New circular economy plan to tackle Europe’s throw-away culture


By Carissa Wong, PhD Cancer Immunology

New rules could finally put the brakes on the consumerist lifestyles that are taking a toll on our planet.

Half of greenhouse gas emissions and over 90 percent of biodiversity loss and water stress results from resource extraction and processing. Earlier this March, the European Commission released a new action plan to create a ‘circular’ economy within Europe in order to tackle costly resource wastage, empower consumers to make sustainable choices and boost the economy.

The plan includes steps to manage products throughout their life cycles, from product design to sustainable consumption, with the goal to keep resources cycling through the European economy for as long as possible. Notably, environmental benefits would go alongside economic gains, with an EU GDP increase of an extra 0.5 percent by 2030, creating around 700,000 new jobs.

For consumers, the changes would mean having the choice of safe, affordable products that have been built to repair, reuse and recycle. Importantly, the EU forms a critical mass on the global scale, enabling it to influence standards for sustainability and product design worldwide. Although we are leaving the EU, the UK is very likely to follow suit, seeing as it is unlikely non-sustainable products will be made purely for our consumption.

Initial plans towards a circular economy were first released in 2015 and since then more than 50 plans have been delivered or are currently being completed. The new plan forms a central part of the European Green Deal that was launched in 2019. The Deal aims to remove net greenhouse gas emissions by 2050, thus achieving carbon neutrality, as well as separate economic growth from resource usage and ensure this includes all people and places throughout the continent.

Currently, there is a widespread ‘linear’ economic model of ‘take-make-use-dispose’, and the design phase is key in determining the environmental impact of 80 percent of products. Producers lack incentive to adapt their design phases for improved reuse, recycling and repair of products; by rewarding producers for highly sustainable products, the plans hope to provide incentives for sustainable manufacturing.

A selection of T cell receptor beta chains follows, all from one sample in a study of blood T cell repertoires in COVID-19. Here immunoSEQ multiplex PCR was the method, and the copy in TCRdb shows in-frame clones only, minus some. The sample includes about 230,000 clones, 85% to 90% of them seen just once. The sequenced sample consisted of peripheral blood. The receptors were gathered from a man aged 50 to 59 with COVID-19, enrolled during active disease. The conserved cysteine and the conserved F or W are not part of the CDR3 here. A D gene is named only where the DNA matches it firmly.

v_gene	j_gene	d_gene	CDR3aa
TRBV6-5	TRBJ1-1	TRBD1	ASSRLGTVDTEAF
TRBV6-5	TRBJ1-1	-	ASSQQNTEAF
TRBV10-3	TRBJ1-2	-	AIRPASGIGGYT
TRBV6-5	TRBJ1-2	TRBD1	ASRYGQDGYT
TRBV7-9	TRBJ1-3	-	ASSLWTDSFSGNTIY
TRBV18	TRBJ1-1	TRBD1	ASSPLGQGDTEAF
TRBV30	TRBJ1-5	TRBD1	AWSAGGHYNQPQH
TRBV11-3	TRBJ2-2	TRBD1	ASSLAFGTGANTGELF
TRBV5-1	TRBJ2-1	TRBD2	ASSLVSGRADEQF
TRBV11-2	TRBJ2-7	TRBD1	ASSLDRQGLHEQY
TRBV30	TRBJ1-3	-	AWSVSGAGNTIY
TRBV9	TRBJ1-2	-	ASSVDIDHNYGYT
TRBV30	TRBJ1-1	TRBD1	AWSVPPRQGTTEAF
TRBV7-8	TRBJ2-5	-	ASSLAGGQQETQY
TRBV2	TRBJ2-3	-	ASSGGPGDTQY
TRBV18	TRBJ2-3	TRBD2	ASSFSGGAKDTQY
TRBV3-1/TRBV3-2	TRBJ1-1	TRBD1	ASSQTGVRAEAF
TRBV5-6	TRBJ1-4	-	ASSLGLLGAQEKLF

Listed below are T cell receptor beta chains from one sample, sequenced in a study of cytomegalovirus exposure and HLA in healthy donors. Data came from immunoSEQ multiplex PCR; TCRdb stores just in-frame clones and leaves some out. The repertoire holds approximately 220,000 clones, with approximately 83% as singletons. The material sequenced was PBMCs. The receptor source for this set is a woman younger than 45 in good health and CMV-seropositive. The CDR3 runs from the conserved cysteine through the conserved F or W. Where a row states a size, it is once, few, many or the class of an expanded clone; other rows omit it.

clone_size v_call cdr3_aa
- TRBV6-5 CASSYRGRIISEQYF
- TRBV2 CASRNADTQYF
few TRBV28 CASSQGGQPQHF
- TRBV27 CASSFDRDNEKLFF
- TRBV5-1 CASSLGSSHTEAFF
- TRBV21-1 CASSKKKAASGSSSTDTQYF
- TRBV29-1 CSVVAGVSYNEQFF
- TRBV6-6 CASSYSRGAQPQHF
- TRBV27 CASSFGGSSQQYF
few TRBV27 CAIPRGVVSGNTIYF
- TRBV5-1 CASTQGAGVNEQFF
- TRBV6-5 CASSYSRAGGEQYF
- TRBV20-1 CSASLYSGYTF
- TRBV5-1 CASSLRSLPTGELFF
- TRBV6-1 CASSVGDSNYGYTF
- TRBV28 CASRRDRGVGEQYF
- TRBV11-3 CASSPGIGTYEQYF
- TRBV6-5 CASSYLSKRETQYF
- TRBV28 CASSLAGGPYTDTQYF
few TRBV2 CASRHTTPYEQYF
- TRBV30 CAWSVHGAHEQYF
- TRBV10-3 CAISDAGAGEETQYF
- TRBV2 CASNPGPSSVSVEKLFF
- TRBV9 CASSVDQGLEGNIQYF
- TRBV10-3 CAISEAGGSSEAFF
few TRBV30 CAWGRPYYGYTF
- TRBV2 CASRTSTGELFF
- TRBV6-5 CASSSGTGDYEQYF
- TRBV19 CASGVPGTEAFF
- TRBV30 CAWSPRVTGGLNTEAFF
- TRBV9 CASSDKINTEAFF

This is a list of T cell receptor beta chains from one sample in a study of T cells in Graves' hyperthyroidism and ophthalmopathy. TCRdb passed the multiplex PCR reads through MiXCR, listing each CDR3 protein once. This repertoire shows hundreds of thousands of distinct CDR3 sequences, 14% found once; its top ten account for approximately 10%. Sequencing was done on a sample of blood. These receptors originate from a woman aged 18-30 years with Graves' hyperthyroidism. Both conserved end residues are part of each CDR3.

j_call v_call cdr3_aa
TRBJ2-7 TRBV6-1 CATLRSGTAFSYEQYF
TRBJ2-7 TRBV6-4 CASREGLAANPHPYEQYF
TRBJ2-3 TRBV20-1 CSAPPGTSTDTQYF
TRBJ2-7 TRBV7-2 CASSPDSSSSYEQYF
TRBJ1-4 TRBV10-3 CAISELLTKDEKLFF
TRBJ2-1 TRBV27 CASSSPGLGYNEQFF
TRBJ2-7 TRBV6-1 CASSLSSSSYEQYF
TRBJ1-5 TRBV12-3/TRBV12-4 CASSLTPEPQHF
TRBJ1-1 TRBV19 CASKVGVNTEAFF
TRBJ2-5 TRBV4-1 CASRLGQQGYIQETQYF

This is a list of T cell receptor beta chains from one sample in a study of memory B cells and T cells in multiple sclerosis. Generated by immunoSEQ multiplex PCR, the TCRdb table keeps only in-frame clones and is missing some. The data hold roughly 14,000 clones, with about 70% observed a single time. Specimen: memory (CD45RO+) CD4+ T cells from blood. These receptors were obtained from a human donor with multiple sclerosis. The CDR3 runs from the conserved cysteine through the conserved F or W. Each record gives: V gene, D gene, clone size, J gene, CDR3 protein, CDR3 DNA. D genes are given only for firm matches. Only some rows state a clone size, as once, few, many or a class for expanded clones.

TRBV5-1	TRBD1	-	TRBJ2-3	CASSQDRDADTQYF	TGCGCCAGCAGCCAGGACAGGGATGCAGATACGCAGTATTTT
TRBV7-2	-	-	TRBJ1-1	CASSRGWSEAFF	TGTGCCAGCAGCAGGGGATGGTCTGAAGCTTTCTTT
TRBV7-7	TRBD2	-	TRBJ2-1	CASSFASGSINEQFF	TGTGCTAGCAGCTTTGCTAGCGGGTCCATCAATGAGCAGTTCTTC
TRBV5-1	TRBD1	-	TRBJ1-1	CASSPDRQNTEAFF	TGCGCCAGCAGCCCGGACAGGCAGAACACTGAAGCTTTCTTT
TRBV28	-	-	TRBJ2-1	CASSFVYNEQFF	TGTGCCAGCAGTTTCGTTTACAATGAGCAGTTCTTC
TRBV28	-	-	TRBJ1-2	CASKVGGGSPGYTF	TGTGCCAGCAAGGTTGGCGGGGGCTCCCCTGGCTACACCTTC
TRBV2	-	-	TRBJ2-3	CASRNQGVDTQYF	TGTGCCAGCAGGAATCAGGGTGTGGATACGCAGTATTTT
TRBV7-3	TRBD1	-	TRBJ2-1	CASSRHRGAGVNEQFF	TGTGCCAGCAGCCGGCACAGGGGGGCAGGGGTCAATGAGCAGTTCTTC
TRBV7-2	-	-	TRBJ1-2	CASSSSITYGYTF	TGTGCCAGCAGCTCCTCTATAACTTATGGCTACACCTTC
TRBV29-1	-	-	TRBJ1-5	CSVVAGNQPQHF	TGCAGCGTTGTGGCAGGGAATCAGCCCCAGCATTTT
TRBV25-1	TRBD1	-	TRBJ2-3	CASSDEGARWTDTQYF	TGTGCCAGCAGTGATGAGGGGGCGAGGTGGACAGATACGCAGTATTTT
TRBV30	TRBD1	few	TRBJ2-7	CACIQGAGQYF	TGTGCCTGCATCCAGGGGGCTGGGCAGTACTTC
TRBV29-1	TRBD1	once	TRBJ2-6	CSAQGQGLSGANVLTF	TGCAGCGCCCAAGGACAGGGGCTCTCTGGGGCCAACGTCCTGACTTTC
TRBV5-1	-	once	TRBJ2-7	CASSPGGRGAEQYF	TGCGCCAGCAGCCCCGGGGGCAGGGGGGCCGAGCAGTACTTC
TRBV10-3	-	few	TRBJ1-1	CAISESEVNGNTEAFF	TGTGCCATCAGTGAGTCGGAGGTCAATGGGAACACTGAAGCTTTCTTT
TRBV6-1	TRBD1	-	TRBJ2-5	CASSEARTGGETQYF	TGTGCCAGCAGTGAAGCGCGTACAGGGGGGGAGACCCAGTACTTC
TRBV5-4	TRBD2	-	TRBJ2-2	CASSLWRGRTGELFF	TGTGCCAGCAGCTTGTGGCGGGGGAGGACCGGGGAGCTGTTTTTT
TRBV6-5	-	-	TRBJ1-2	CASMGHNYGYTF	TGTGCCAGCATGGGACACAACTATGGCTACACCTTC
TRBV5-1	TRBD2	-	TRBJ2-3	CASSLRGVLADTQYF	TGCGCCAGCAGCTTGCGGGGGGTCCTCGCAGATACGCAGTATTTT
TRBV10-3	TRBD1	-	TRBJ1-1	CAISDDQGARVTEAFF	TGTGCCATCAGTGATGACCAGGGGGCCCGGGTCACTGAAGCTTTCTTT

Currently there is no complete set of mandatory requirements to ensure that products within the EU market are circular and sustainable, with many current initiatives relying on voluntary action from producers. One success is the Ecodesign Directive which implemented legislation to ensure a minimum standard for the efficiency and circularity of energy-related products.

The new plan aims to extend this legislation for sustainability to non-energy-related products by improving high quality recycling processes, increasing recycled content in products, reducing carbon footprints and preventing single-usage. It also includes ending planned obsolescence of products; this is where products are knowingly made to have a short lifespan.

Proposed consumer law changes will provide consumers with improved information on the lifespan and repairability of products at the point of buying. The plan is to empower consumers with the ‘right to repair’ so that they can have access to spare parts or upgrade electronic products without buying entire replacements. Electronic products like phones are to be a high priority area for improving circularity, with plans to introduce a common charger and increase the durability of charging cables. An urgently needed improved system for the collection and treatment of electronic waste will also be implemented.

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Packaging waste is a huge problem and the plan is to reduce over-packaging and ensure reuse and recyclability of packing materials. Plastic consumption is thought to double in the next 20 years and the material has been found to have far-reaching environmental impacts.

One new area of research looks at microplastics – tiny plastic fragments less than 5 mm in length – which are polluting our oceans, soil and air. Though research is limited into the impact of these on animals, hotspots of microplastics in waterways have been shown to reduce populations of worms that are critical for the ecosystems that live there, and since these plastic pieces are everywhere any negative impacts would be dangerously widespread.

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These highly ambitious circular economy plans are what we need at a time when our impact on the environment has reached a tipping point. The published report states “There is only one planet Earth, yet by 2050 the world will be consuming as if there were three”. If the new plans are agreed on by all EU member states and MEPs, this promising proposal could enable us to take the critical actions needed to save the only Earth we have.

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